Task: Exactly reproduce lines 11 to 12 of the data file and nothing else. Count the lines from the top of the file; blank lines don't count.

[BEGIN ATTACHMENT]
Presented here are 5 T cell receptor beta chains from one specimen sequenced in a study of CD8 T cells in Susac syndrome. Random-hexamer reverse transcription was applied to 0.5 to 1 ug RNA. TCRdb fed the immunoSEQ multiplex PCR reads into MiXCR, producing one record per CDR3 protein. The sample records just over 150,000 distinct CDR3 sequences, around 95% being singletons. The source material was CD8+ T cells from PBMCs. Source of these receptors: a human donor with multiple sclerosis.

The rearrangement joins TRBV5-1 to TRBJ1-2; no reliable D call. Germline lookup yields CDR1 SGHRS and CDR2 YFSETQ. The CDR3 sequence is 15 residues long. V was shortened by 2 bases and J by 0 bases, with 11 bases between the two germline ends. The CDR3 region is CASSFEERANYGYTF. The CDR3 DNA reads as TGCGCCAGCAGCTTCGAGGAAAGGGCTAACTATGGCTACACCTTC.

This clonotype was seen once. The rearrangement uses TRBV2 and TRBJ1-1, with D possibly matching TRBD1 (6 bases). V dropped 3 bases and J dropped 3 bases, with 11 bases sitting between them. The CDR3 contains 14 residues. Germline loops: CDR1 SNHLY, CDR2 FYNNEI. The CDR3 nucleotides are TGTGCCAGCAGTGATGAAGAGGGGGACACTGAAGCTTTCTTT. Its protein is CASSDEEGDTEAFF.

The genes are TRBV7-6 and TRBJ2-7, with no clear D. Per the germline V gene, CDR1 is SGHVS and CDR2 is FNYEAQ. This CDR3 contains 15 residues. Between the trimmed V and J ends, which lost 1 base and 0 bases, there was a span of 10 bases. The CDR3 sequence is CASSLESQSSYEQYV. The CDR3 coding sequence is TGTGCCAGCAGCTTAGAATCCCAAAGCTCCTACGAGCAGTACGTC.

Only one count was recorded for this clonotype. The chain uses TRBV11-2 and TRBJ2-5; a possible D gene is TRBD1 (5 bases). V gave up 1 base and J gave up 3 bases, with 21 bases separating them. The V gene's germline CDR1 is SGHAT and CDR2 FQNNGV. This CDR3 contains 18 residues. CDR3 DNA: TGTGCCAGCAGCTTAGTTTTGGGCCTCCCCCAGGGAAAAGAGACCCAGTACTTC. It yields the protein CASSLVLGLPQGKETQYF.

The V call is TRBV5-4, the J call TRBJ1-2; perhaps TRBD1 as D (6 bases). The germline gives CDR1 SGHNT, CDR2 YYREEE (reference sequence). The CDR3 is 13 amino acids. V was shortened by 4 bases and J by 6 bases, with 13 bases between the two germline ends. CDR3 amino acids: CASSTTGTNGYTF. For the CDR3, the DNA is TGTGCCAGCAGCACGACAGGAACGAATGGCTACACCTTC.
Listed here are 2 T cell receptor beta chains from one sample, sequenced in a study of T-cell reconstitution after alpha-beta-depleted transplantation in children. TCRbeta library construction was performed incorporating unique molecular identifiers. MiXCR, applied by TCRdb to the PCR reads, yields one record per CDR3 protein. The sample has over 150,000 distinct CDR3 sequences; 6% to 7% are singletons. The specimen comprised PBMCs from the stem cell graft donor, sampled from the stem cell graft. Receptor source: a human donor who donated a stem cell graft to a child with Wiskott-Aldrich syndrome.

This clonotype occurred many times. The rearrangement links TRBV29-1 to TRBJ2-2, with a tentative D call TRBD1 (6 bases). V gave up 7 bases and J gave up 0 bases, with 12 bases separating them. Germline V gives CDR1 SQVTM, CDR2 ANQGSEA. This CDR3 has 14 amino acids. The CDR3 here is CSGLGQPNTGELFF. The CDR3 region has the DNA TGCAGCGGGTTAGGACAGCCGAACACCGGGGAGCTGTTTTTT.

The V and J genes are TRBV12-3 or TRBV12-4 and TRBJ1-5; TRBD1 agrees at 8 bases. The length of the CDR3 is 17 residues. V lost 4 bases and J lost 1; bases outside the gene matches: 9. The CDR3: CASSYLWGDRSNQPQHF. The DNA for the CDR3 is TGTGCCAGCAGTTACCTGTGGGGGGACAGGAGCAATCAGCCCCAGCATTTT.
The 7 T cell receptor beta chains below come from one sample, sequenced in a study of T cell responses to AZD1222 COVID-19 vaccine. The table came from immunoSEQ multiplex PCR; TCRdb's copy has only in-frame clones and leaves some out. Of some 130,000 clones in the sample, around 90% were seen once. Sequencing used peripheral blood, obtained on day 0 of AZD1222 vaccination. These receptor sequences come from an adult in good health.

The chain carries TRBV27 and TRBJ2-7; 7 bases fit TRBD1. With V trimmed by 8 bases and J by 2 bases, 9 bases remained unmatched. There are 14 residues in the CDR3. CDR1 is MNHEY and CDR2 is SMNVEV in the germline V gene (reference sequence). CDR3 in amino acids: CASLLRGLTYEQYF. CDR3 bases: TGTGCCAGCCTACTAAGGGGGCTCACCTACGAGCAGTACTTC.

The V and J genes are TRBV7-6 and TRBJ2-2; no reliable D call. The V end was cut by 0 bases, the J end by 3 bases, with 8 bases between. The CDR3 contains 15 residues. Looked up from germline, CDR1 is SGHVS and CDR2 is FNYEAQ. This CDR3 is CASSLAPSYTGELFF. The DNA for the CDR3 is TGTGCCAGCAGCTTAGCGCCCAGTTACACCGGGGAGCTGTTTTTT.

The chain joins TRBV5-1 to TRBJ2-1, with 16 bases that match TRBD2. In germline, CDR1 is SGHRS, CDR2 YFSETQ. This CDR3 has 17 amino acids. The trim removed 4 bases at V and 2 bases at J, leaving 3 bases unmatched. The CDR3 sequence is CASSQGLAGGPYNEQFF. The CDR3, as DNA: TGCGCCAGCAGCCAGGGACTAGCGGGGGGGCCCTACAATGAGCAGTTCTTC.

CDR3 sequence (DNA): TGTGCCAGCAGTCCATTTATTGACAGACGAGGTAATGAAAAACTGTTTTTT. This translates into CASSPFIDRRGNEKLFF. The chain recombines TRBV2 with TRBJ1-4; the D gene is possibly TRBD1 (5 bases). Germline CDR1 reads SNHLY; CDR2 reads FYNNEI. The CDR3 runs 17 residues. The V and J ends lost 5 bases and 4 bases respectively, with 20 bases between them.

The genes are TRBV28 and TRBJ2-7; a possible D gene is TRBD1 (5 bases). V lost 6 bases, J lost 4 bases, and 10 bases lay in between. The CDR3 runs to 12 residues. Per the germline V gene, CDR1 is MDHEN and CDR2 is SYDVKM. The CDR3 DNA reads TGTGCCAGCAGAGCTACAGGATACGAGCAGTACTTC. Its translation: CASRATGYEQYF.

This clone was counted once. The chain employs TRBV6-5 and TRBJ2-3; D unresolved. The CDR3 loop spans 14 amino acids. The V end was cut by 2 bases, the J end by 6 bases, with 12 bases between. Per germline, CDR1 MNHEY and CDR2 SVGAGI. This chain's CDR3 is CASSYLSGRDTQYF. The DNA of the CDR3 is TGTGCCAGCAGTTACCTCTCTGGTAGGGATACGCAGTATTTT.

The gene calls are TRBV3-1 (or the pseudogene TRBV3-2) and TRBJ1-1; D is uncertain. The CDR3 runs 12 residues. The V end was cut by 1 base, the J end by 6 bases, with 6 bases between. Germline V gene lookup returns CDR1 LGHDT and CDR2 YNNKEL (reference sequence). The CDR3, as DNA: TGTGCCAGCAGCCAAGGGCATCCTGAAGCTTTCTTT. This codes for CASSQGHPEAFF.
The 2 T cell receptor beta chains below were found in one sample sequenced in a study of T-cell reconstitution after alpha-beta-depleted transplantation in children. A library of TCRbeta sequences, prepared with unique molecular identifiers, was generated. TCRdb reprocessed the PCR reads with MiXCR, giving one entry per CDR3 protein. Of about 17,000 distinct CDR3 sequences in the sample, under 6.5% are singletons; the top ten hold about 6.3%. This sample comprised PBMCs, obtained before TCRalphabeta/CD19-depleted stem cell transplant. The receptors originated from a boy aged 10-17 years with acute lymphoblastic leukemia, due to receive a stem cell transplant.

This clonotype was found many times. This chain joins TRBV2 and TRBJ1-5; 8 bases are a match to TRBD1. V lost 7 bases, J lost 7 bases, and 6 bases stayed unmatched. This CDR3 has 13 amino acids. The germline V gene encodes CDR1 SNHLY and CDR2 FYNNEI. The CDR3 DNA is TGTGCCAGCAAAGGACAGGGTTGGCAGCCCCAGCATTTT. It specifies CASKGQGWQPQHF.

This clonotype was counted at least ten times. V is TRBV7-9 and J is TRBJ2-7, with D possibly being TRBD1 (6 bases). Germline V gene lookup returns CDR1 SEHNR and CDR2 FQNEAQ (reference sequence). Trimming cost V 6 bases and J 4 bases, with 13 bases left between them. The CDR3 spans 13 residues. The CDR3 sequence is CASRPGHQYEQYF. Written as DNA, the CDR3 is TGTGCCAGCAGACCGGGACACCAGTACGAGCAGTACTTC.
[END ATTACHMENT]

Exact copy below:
The chain carries TRBV27 and TRBJ2-7; 7 bases fit TRBD1. With V trimmed by 8 bases and J by 2 bases, 9 bases remained unmatched. There are 14 residues in the CDR3. CDR1 is MNHEY and CDR2 is SMNVEV in the germline V gene (reference sequence). CDR3 in amino acids: CASLLRGLTYEQYF. CDR3 bases: TGTGCCAGCCTACTAAGGGGGCTCACCTACGAGCAGTACTTC.

The V and J genes are TRBV7-6 and TRBJ2-2; no reliable D call. The V end was cut by 0 bases, the J end by 3 bases, with 8 bases between. The CDR3 contains 15 residues. Looked up from germline, CDR1 is SGHVS and CDR2 is FNYEAQ. This CDR3 is CASSLAPSYTGELFF. The DNA for the CDR3 is TGTGCCAGCAGCTTAGCGCCCAGTTACACCGGGGAGCTGTTTTTT.